January 18, 2022

Don’t worry if you don’t get the maximum Social Security benefit. Do this instead

The maximum benefit you can receive from Social Security in 2022 is $4,194. But that’s much higher than what the typical senior receives.

The average Social Security beneficiary in 2022 will receive a monthly payday of $1,657. That is after taking into account the 5.9% Cost of Living Adjustment which came into effect this year.

Now if your goal is to maximum social security benefit once you retire, there are a few things you need to do. Basically, you will have to earn a very high wage for at least 35 years, and you will also have to postpone your application to Social Security until the age of 70.

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Depending on how your circumstances spiral out of control, either one can be a tall order. While you can do your best to build job skills and work hard, you don’t necessarily have to increase your earnings to the point where you qualify for most of the money Social Security will pay out. And while you can certainly plan to apply for benefits at age 70If health problems or layoffs are forcing you to retire early, you may need to apply for benefits earlier.

That’s why fixating on getting stuck on the maximum Social Security benefit may not be the best use of your time or energy. Instead, there is a better way to prepare yourself for a financially sound retirement.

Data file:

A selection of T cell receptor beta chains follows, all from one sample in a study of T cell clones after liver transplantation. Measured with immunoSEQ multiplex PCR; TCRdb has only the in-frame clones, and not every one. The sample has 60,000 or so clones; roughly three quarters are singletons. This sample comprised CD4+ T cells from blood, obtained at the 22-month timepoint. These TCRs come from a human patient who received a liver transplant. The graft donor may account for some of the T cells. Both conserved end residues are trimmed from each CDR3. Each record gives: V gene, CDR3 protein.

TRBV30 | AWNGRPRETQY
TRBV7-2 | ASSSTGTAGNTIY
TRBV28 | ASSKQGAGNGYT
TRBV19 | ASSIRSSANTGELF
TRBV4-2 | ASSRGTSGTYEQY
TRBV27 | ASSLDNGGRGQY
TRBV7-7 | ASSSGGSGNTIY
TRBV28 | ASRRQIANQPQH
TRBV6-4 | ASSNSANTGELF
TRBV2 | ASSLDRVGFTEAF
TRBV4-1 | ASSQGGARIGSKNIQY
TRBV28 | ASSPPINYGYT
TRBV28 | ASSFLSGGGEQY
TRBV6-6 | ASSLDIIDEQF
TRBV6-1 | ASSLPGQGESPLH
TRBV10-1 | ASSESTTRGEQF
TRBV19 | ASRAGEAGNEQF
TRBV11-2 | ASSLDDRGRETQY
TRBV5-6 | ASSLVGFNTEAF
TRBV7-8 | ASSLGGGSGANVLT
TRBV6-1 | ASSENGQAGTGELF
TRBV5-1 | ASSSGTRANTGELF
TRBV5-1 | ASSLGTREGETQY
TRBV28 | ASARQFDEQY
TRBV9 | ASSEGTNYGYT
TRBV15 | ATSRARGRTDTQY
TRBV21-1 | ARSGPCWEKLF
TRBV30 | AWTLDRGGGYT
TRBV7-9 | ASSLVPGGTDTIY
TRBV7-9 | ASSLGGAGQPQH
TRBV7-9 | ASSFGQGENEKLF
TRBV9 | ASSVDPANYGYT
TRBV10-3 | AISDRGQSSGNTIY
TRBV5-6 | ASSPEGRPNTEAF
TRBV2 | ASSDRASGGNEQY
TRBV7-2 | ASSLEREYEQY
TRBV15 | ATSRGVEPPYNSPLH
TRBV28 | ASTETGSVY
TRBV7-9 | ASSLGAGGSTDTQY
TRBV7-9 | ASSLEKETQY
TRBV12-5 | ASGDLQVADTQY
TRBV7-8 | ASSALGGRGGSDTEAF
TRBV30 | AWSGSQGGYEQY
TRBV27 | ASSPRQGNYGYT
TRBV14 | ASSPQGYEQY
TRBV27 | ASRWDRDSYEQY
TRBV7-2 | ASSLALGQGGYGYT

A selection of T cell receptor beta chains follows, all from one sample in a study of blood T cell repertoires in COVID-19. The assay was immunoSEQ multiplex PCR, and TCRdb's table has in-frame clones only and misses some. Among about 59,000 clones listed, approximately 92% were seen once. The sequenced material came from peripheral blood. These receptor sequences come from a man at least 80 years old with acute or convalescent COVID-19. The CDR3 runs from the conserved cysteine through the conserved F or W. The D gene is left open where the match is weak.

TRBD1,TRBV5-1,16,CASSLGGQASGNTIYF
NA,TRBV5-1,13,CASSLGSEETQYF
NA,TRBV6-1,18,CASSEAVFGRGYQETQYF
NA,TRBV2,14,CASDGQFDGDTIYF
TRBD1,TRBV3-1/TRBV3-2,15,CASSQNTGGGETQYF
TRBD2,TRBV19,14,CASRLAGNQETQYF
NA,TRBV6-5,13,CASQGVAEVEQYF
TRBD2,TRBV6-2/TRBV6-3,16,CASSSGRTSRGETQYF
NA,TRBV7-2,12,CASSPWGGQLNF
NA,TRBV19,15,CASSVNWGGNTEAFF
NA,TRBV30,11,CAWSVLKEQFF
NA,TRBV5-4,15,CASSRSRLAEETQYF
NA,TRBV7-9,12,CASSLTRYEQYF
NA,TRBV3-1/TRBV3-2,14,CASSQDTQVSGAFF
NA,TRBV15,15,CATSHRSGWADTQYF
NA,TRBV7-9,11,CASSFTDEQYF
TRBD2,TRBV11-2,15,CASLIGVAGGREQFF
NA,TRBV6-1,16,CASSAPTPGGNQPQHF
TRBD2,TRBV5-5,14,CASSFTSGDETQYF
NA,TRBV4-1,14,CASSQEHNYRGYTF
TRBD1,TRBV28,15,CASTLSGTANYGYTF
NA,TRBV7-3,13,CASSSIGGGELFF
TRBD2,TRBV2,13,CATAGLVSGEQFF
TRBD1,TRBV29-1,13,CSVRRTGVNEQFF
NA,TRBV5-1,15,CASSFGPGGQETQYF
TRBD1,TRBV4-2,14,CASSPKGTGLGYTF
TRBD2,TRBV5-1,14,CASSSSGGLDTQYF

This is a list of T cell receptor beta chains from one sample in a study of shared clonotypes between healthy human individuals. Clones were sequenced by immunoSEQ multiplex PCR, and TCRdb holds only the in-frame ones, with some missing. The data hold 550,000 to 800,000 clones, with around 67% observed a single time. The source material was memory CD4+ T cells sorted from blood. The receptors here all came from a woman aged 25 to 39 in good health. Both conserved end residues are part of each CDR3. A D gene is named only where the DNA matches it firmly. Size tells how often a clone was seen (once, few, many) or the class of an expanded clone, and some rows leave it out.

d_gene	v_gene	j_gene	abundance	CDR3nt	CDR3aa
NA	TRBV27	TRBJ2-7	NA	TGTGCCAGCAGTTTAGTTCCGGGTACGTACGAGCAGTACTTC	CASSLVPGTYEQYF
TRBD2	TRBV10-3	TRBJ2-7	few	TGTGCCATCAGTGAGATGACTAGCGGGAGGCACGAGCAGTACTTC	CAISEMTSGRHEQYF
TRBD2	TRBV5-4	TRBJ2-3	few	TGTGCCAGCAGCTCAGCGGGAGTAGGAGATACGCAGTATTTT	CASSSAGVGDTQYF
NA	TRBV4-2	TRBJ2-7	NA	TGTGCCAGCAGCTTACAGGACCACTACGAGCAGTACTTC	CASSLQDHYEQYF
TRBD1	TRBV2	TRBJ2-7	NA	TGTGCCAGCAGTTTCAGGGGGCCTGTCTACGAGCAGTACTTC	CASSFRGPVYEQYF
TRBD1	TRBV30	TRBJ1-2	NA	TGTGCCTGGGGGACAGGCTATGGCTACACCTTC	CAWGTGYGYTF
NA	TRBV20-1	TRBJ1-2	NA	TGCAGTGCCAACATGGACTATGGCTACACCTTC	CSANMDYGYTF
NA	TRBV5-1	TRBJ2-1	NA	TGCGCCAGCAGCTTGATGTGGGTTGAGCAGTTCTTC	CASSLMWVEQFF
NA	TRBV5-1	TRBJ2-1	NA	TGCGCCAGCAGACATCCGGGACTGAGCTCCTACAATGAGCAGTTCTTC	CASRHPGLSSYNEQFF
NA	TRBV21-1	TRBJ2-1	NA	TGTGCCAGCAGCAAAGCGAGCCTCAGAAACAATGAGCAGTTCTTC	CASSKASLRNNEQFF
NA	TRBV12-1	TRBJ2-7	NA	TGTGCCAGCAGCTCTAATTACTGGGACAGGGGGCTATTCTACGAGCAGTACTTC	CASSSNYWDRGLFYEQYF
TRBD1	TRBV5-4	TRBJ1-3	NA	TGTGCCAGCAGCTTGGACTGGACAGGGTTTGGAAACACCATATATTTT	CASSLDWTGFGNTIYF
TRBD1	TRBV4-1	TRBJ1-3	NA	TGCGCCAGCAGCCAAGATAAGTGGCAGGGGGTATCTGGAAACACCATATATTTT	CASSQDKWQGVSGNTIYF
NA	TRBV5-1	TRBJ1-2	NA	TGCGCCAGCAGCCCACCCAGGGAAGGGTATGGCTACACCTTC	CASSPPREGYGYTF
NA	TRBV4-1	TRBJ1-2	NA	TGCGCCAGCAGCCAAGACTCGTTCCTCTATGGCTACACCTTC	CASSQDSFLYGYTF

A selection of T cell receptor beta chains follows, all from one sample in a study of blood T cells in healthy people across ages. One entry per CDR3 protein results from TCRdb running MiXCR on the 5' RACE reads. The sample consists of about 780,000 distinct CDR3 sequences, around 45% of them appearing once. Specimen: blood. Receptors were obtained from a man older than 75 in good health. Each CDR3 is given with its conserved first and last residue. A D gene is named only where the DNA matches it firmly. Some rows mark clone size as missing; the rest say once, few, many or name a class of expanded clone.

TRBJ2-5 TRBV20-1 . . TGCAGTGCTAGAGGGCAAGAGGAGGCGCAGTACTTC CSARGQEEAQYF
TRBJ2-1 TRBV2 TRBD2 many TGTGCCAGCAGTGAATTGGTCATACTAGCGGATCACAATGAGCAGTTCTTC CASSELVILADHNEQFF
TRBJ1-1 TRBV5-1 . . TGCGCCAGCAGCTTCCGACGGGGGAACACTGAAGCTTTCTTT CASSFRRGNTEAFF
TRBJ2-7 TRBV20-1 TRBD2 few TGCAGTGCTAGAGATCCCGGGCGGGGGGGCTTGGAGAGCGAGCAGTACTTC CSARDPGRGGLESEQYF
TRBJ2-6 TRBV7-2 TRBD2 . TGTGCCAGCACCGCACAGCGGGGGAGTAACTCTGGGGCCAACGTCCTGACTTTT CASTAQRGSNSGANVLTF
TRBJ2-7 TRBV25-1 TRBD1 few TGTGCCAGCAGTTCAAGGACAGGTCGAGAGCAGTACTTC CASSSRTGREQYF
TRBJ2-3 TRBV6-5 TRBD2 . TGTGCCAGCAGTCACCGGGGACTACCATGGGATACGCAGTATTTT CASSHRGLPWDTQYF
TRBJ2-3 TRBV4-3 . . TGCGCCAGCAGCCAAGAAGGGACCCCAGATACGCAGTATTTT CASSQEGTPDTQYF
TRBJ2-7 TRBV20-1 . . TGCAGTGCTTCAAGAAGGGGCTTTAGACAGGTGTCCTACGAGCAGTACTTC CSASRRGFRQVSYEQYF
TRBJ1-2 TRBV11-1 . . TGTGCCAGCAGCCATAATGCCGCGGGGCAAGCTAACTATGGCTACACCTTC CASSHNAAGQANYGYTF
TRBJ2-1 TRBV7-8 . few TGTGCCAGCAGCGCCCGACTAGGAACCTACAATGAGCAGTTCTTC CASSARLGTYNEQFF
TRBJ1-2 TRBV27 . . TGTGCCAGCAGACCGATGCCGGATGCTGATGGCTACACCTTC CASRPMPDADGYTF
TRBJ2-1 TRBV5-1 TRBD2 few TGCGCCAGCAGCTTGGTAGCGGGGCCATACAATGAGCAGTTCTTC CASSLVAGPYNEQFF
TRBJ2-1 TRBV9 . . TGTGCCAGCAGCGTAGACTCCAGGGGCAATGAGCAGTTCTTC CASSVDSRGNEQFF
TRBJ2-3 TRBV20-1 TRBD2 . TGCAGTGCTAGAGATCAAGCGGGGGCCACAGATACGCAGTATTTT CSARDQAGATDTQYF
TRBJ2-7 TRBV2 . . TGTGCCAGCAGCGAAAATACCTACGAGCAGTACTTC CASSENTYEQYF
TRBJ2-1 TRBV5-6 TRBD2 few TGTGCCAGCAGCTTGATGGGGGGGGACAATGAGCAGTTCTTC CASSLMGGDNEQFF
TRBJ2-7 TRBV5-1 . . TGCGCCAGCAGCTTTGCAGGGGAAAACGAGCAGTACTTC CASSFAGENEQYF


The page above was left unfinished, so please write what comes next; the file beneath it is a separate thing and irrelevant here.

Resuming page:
Rely less on Social Security and more on your own savings

Social Security will generally replace about 40% of your income if you are an average earner. If you can defer your application and maintain the program’s maximum monthly benefit, you can score a higher percentage of replacement income.

But in general, you can expect to need about 70% to 80% of your previous salary to maintain a decent standard of living as your time in the job market comes to an end. And since claiming the maximum Social Security benefit isn’t easy, it pays to work on building as big a nest as possible instead.

If you consistently contribute money to a devotee retirement plan and investing your savings wisely and aggressively, you might be able to breed enough of a nest egg that it really doesn’t matter how much Social Security income you get, let alone whether you get the highest monthly benefit or not.

Imagine being able to save $500 a month for retirement over 40 years. If you invested your savings in stocks, you could earn an average annual return of 8% in your retirement plan, since that’s a few percentage points below the market average, leaving you with a nest worth just over $1.5 million .

By extending your savings period or monthly contribution, you can save even more money. Save $500 a month with an average annual return of 8% over 42 years, and you’ll end up with over $1.8 million. Or stick to that 40-year period, but increase your monthly contributions to $700, and you’ve got close to $2.2 million.

Having a bigger nest doesn’t mean you have to give up on growing your Social Security benefits. But it can keep you from getting stressed about the fact that despite your best efforts, the maximum monthly benefit is simply not achievable.

Set realistic goals

Many things have to fall into place in order to qualify for the maximum Social Security benefit. But remember, even if that doesn’t happen for you, you can still manage to get an advantage close to that max $4,194. And if you map out a smart filing strategy while focusing on building a nest, you’ll be financially ready for a very comfortable retirement.

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